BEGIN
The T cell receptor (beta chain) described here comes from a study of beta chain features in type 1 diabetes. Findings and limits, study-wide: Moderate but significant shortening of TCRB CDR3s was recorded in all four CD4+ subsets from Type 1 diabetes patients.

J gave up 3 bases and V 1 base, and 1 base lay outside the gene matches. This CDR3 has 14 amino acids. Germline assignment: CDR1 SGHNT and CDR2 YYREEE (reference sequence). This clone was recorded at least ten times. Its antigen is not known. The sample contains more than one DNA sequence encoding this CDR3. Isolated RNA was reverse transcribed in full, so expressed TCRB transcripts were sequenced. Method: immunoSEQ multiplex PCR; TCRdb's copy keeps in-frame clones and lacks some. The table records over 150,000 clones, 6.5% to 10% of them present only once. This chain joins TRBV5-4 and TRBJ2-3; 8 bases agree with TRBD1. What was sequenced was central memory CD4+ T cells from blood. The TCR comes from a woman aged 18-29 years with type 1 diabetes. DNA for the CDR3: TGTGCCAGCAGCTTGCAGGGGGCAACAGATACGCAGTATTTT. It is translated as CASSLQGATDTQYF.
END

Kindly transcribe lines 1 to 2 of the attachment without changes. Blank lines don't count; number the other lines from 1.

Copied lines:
The T cell receptor (beta chain) described here comes from a study of beta chain features in type 1 diabetes. Findings and limits, study-wide: Moderate but significant shortening of TCRB CDR3s was recorded in all four CD4+ subsets from Type 1 diabetes patients.

J gave up 3 bases and V 1 base, and 1 base lay outside the gene matches. This CDR3 has 14 amino acids. Germline assignment: CDR1 SGHNT and CDR2 YYREEE (reference sequence). This clone was recorded at least ten times. Its antigen is not known. The sample contains more than one DNA sequence encoding this CDR3. Isolated RNA was reverse transcribed in full, so expressed TCRB transcripts were sequenced. Method: immunoSEQ multiplex PCR; TCRdb's copy keeps in-frame clones and lacks some. The table records over 150,000 clones, 6.5% to 10% of them present only once. This chain joins TRBV5-4 and TRBJ2-3; 8 bases agree with TRBD1. What was sequenced was central memory CD4+ T cells from blood. The TCR comes from a woman aged 18-29 years with type 1 diabetes. DNA for the CDR3: TGTGCCAGCAGCTTGCAGGGGGCAACAGATACGCAGTATTTT. It is translated as CASSLQGATDTQYF.